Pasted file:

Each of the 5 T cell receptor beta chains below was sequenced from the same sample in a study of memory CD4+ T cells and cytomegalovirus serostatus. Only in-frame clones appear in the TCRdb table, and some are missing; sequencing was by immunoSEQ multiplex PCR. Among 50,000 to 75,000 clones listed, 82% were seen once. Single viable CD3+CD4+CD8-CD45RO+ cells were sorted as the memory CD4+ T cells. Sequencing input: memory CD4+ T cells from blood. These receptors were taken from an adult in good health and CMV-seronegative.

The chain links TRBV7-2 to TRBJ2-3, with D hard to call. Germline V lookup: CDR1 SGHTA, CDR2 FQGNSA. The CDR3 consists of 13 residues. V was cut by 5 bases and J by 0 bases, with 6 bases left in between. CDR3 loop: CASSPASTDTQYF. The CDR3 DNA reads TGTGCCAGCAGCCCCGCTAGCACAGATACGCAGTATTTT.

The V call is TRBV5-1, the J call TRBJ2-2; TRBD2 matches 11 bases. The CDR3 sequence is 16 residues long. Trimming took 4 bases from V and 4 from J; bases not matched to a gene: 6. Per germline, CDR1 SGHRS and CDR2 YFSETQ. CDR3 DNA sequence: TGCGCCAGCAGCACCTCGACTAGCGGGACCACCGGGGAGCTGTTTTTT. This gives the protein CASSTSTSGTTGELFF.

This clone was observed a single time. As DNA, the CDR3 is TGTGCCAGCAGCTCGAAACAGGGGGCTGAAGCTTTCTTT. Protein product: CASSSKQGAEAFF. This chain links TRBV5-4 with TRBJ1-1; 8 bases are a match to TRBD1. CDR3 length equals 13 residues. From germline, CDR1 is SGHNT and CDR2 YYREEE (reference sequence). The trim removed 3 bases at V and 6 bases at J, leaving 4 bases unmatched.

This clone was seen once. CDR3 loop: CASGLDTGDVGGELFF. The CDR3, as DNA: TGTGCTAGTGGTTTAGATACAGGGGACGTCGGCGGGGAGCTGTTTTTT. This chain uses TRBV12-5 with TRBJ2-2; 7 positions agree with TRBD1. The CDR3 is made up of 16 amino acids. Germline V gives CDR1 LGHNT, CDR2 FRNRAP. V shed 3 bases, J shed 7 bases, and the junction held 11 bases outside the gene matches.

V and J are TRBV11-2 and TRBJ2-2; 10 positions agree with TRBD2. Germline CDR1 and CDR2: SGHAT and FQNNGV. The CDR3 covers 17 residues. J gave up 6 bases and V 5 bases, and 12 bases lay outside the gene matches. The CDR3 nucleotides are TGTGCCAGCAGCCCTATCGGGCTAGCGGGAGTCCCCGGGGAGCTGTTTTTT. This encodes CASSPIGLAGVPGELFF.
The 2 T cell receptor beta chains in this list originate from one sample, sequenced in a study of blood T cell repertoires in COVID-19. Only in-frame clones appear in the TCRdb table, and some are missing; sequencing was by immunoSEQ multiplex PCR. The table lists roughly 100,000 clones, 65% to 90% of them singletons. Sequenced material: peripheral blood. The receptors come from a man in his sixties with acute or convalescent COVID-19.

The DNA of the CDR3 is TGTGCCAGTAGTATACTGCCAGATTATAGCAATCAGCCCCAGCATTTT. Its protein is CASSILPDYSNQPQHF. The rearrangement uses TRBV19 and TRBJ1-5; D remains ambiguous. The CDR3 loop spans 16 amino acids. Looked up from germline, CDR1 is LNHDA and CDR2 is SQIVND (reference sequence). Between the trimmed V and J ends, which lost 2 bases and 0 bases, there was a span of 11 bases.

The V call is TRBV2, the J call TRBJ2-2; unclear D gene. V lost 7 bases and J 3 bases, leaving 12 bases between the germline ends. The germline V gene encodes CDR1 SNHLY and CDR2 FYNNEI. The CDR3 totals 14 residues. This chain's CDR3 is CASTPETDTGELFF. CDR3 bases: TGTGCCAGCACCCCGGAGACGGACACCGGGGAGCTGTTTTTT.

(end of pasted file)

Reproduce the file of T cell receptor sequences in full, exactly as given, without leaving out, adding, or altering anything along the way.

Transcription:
Each of the 5 T cell receptor beta chains below was sequenced from the same sample in a study of memory CD4+ T cells and cytomegalovirus serostatus. Only in-frame clones appear in the TCRdb table, and some are missing; sequencing was by immunoSEQ multiplex PCR. Among 50,000 to 75,000 clones listed, 82% were seen once. Single viable CD3+CD4+CD8-CD45RO+ cells were sorted as the memory CD4+ T cells. Sequencing input: memory CD4+ T cells from blood. These receptors were taken from an adult in good health and CMV-seronegative.

The chain links TRBV7-2 to TRBJ2-3, with D hard to call. Germline V lookup: CDR1 SGHTA, CDR2 FQGNSA. The CDR3 consists of 13 residues. V was cut by 5 bases and J by 0 bases, with 6 bases left in between. CDR3 loop: CASSPASTDTQYF. The CDR3 DNA reads TGTGCCAGCAGCCCCGCTAGCACAGATACGCAGTATTTT.

The V call is TRBV5-1, the J call TRBJ2-2; TRBD2 matches 11 bases. The CDR3 sequence is 16 residues long. Trimming took 4 bases from V and 4 from J; bases not matched to a gene: 6. Per germline, CDR1 SGHRS and CDR2 YFSETQ. CDR3 DNA sequence: TGCGCCAGCAGCACCTCGACTAGCGGGACCACCGGGGAGCTGTTTTTT. This gives the protein CASSTSTSGTTGELFF.

This clone was observed a single time. As DNA, the CDR3 is TGTGCCAGCAGCTCGAAACAGGGGGCTGAAGCTTTCTTT. Protein product: CASSSKQGAEAFF. This chain links TRBV5-4 with TRBJ1-1; 8 bases are a match to TRBD1. CDR3 length equals 13 residues. From germline, CDR1 is SGHNT and CDR2 YYREEE (reference sequence). The trim removed 3 bases at V and 6 bases at J, leaving 4 bases unmatched.

This clone was seen once. CDR3 loop: CASGLDTGDVGGELFF. The CDR3, as DNA: TGTGCTAGTGGTTTAGATACAGGGGACGTCGGCGGGGAGCTGTTTTTT. This chain uses TRBV12-5 with TRBJ2-2; 7 positions agree with TRBD1. The CDR3 is made up of 16 amino acids. Germline V gives CDR1 LGHNT, CDR2 FRNRAP. V shed 3 bases, J shed 7 bases, and the junction held 11 bases outside the gene matches.

V and J are TRBV11-2 and TRBJ2-2; 10 positions agree with TRBD2. Germline CDR1 and CDR2: SGHAT and FQNNGV. The CDR3 covers 17 residues. J gave up 6 bases and V 5 bases, and 12 bases lay outside the gene matches. The CDR3 nucleotides are TGTGCCAGCAGCCCTATCGGGCTAGCGGGAGTCCCCGGGGAGCTGTTTTTT. This encodes CASSPIGLAGVPGELFF.
The 2 T cell receptor beta chains in this list originate from one sample, sequenced in a study of blood T cell repertoires in COVID-19. Only in-frame clones appear in the TCRdb table, and some are missing; sequencing was by immunoSEQ multiplex PCR. The table lists roughly 100,000 clones, 65% to 90% of them singletons. Sequenced material: peripheral blood. The receptors come from a man in his sixties with acute or convalescent COVID-19.

The DNA of the CDR3 is TGTGCCAGTAGTATACTGCCAGATTATAGCAATCAGCCCCAGCATTTT. Its protein is CASSILPDYSNQPQHF. The rearrangement uses TRBV19 and TRBJ1-5; D remains ambiguous. The CDR3 loop spans 16 amino acids. Looked up from germline, CDR1 is LNHDA and CDR2 is SQIVND (reference sequence). Between the trimmed V and J ends, which lost 2 bases and 0 bases, there was a span of 11 bases.

The V call is TRBV2, the J call TRBJ2-2; unclear D gene. V lost 7 bases and J 3 bases, leaving 12 bases between the germline ends. The germline V gene encodes CDR1 SNHLY and CDR2 FYNNEI. The CDR3 totals 14 residues. This chain's CDR3 is CASTPETDTGELFF. CDR3 bases: TGTGCCAGCACCCCGGAGACGGACACCGGGGAGCTGTTTTTT.